Tuberculosis (TB) is a contagious disease caused by infection with Mycobacterium tuberculosis (Mtb) bacteria. It is spread through the air when a person with TB disease of the lungs or throat coughs, speaks or sings, and people nearby breathe in these bacteria and become infected.
TB typically affects the lungs, but it can also affect other parts of the body, including the kidney, spine and brain. Not everyone infected with TB bacteria becomes sick. People who have latent TB infection have the TB bacteria in their bodies but are not sick and cannot spread the bacteria to others. Individuals with active TB disease, however, are sick and may also be able to transmit the bacteria to others. Many people with latent TB never develop active TB disease. For people with weakened immune systems, such as those living with HIV infection, the risk of developing TB disease is much higher than for those with normal immune systems. Both latent TB infection and active TB disease can be treated. Without treatment, latent TB infection can progress to TB disease, and without proper treatment, TB disease can kill.
Why Is the Study of Tuberculosis a Priority for NIAID?
Tuberculosis is the leading infectious cause of death worldwide. In 2017, 10 million people became ill with TB, and 1.6 million people died of TB disease including 230,000 children, according to the World Health Organization. Over the past 200 years, TB has claimed the lives of more than one billion people---more deaths than from malaria, influenza, smallpox, HIV/AIDS, cholera, and plague combined. Although TB treatment exists, drug resistance is a continued threat.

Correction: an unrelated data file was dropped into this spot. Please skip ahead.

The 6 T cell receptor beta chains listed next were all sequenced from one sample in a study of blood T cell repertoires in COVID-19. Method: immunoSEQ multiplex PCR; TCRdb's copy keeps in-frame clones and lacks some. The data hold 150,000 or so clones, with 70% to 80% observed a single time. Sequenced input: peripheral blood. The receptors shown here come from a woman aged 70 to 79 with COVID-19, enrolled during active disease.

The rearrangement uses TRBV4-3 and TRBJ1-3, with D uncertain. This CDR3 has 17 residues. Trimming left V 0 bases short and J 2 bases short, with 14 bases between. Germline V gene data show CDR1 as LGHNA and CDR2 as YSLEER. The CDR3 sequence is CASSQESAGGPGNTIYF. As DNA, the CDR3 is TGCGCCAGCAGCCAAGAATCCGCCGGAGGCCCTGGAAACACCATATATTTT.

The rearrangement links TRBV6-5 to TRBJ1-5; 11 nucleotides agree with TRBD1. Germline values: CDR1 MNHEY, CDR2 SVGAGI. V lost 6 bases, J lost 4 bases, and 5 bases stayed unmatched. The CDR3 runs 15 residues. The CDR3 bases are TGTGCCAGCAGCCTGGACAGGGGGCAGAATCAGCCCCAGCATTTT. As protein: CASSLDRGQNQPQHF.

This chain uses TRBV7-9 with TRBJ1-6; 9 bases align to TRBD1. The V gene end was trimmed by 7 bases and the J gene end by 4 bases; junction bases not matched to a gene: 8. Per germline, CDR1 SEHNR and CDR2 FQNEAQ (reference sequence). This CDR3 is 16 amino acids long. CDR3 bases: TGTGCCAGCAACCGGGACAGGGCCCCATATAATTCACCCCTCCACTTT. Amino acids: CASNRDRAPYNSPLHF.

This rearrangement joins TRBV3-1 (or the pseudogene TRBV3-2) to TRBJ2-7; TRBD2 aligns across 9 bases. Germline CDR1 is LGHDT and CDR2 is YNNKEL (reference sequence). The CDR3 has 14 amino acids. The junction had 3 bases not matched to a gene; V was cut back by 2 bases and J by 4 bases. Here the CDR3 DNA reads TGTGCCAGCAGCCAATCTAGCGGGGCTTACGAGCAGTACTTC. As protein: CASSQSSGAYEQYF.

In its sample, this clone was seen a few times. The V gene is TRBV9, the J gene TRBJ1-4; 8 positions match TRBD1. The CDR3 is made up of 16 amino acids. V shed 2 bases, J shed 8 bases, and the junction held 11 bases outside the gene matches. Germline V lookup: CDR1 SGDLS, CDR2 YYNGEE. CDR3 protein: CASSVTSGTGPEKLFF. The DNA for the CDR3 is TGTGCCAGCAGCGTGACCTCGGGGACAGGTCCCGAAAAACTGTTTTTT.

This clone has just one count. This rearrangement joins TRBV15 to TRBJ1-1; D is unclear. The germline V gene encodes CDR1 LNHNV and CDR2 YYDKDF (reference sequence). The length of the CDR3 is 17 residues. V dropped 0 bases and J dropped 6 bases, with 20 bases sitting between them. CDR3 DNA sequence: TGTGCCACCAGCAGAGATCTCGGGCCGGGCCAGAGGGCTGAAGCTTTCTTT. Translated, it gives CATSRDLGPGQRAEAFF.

How Is NIAID Addressing This Critical Topic?
NIAID supports and conducts basic, translational and clinical research to better understand TB and expedite the development of innovative new tools and strategies to improve diagnosis, prevention and treatment of TB.
Latest News Releases
NIAID Strategic Plan for Tuberculosis Research
TB is the world’s leading infectious cause of death. In its strategic plan, NIAID details five strategic priorities for building on research advances to develop the knowledge and tools to end TB globally.
Related Public Health and Government Information
To learn about risk factors for tuberculosis and current prevention and treatment strategies visit the MedlinePlus tuberculosis site.